Latin American governments traditionally allied with the U.S. on anti-drug efforts are increasingly divided as countries from Costa Rica to Colombia seek a debate over legalization at a regional summit.
Officials from the 35 members of the Organization of American States are meeting in Guatemala City today in a special session called a year ago to address counter-narcotics policies.
Uruguay last year made sales of marijuana legal and leaders or former leaders inMexico, Brazil, Guatemala, Ecuador and Belize have said legalization should be debated.
“Drug policy is not responding to the interests and necessities of our country,” Guatemalan President Otto Perez Molina said today at the summit. In a reference to the U.S., he added “It is responding to the interests of another country that is conducting a fight for prohibition and against consumption.”
As the human and financial toll from drug trafficking climbs, the U.S., which backed an $8 billion effort to fight drug-smuggling rebels in Colombia and funds interdiction and alternative crop programs across the hemisphere, has seen its historic position against legalization undermined by voter-backed referendums in Washington and Colorado supporting marijuana sales.
‘No Common Position’
“There is no common position, least of all in the Americas,” Ecuador President Rafael Correa said during a visit to Guatemala last month. “The strategy against drugs has been a disaster. Things are being discussed now that used to be taboo.”
In a report published this month, Colombia President Juan Manuel Santos, who once led security operations supported by the U.S.-funded “Plan Colombia” counter-narcotics program, called for a fresh debate over how to fight illegal drugs.
“The world needs to discuss new approaches,” he wrote in the report by the Global Commission on Drug Policy, whose members include former Brazilian President Fernando Henrique Cardoso and former United Nations Secretary-General Kofi Annan. “If that means legalizing, and the world thinks that’s the solution, I will welcome it.”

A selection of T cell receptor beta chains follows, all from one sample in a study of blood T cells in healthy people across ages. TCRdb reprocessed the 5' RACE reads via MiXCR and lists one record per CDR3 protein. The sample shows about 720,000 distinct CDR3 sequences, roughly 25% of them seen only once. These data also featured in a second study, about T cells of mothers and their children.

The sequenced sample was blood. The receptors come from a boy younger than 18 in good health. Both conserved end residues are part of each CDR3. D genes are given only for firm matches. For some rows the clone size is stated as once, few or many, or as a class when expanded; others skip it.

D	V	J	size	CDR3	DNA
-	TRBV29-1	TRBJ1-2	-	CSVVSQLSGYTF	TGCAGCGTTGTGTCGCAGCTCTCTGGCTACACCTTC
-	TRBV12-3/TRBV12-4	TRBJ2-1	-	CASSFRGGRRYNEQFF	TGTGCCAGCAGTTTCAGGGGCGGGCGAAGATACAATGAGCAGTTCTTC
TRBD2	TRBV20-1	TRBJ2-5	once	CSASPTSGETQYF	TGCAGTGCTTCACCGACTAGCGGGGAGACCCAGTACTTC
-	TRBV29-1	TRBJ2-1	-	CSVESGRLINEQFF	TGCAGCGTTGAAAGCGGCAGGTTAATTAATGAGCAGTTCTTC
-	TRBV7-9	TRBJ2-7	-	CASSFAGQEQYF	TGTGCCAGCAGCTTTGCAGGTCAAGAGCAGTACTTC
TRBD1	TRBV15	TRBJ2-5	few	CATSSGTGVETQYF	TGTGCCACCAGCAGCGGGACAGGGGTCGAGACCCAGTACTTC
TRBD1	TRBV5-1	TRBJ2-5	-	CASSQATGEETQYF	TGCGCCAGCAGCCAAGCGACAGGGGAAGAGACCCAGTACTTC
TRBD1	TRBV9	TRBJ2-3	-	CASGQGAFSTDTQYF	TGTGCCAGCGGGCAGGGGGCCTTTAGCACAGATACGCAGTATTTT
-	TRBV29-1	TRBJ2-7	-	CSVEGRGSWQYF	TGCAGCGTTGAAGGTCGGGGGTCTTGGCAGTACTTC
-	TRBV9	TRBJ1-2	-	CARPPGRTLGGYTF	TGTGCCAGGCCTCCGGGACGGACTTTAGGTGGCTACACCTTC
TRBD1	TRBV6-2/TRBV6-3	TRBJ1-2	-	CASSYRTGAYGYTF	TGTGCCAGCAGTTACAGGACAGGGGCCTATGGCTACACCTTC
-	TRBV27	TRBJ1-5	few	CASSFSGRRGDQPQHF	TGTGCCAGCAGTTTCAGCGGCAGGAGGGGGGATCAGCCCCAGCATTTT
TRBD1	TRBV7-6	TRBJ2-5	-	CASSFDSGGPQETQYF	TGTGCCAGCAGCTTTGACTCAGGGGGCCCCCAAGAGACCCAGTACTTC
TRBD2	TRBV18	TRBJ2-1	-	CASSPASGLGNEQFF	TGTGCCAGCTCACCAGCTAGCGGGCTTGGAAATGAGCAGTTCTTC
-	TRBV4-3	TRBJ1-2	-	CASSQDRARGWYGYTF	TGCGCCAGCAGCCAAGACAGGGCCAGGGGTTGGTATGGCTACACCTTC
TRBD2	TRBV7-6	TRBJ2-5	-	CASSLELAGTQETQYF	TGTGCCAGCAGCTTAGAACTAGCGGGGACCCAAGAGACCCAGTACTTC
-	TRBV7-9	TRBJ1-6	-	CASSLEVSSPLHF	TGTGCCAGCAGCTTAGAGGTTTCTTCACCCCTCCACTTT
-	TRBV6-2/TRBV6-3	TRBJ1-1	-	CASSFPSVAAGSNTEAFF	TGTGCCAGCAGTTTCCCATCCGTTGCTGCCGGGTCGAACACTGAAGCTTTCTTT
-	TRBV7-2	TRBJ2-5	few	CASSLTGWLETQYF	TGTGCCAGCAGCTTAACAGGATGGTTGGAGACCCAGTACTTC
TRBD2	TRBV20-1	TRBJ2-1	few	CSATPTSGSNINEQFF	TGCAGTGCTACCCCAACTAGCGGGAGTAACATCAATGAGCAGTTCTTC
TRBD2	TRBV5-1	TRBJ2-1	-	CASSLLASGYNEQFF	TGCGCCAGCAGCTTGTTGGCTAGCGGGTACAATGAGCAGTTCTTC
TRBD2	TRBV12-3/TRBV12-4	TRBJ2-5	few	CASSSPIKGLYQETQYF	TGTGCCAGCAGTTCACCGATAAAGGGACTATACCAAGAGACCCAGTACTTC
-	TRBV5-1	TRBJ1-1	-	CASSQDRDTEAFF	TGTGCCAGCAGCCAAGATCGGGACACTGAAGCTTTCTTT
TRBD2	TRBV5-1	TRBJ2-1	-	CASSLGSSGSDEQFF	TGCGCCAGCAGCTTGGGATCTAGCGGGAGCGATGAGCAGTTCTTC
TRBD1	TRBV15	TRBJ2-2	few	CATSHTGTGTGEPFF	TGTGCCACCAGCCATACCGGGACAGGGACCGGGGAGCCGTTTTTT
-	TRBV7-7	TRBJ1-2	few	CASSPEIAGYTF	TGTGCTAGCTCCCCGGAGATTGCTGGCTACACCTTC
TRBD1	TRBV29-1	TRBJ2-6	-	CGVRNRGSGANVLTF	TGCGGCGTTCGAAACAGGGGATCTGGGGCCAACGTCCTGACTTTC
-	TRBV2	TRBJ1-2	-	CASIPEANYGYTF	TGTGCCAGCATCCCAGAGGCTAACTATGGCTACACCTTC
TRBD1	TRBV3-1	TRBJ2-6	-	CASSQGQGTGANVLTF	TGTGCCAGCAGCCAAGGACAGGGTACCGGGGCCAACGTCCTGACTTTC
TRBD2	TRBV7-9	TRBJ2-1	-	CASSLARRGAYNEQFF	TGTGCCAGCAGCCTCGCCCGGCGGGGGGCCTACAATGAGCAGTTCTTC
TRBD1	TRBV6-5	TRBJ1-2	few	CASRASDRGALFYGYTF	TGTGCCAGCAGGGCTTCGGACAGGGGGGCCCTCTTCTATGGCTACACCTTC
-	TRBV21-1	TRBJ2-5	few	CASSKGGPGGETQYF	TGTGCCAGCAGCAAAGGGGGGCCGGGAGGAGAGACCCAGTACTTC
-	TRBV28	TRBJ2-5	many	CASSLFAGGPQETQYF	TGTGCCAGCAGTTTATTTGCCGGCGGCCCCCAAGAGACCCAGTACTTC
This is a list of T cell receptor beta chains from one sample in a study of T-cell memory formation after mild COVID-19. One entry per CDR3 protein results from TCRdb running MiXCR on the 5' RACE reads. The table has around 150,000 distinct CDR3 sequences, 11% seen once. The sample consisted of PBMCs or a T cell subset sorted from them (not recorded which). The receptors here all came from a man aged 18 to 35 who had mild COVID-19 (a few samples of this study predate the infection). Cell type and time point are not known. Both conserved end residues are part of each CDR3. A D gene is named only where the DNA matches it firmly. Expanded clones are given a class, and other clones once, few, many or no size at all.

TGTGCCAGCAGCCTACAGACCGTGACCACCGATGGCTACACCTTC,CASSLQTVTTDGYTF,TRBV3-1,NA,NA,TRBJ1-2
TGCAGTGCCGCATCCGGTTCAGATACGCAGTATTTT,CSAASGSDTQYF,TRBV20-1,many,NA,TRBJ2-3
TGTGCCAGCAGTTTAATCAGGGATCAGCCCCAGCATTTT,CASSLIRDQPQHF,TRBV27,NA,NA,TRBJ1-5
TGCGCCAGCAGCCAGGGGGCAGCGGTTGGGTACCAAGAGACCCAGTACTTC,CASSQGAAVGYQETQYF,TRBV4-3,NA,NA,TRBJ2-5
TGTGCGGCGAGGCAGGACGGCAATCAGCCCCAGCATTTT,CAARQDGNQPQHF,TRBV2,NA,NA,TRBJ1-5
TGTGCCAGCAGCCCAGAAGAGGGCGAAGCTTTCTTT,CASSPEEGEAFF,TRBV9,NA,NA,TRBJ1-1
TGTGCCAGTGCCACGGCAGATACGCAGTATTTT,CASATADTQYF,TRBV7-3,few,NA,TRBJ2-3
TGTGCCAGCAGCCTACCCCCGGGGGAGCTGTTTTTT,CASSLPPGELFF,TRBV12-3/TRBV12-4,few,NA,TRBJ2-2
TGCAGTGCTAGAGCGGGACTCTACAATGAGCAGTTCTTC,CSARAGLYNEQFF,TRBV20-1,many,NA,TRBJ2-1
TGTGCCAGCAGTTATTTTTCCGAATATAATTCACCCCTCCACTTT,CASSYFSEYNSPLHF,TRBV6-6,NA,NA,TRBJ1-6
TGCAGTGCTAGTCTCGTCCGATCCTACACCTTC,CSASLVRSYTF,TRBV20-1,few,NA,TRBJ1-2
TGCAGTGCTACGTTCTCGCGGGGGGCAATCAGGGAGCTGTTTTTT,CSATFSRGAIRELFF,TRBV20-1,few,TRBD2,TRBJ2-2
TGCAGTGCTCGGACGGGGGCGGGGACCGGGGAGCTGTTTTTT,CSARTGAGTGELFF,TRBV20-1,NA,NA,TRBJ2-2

Costa Rican president Luis Guillermo Solis in June called for a debate on legalization, adding that “it’s not an issue we can solve right now.” Former Mexico President Vicente Fox has called the current approach toward illegal drugs “useless” and a “total failure.”
William Brownfield, the U.S. Assistant Secretary of State for International Narcotics and Law Enforcement, called legalization “simplistic” during a trip to Panama this week, and the White House this month identified 22 countries as major illicit drug-producing or drug-transit countries, 17 of which are in Latin America or the Caribbean.
“The United States is committed to monitoring the legalization of marijuana in Colorado and Washington and share our findings with allies in the hemisphere,” Brownfield said today. “We shouldn’t embrace ideas that haven’t yet been proven and risk greater addiction to substances. We must approach this problem in a practical way.”
In a statement this week, the White House said “International cooperation remains the cornerstone for reducing the threat posed by the illegal narcotics trade and related crimes carried out by criminal organizations.”
Illegal production of coca, the main ingredient in cocaine, is at its lowest level since estimates were collected in 1990, the U.S. said. The U.S. is the single-biggest consumer of cocaine, while nearly all coca production takes place in Colombia, Peru and Bolivia.
U.S. funding for anti-narcotics operations in Latin America and the Caribbean could fall by as much as 29 percent in 2015, including cuts to security initiatives such as Plan Colombia, the Merida Initiative for Mexico and the Central American and Caribbean Regional Security Initiatives, according to a report this month by the Congressional Research Service.
At a meeting of the OAS General Assembly in June 2013, member states called drugs a “public health problem” that must be accompanied by a “human rights perspective,” while demanding stronger efforts to fight the supply and demand of illicit drugs.
“There are still a lot of countries that associate drugs with violence and there is a fear that legalization could lead to more violence,” OAS Secretary General Jose Miguel Insulza said in a phone interview. “We have to be flexible. Things don’t change overnight.”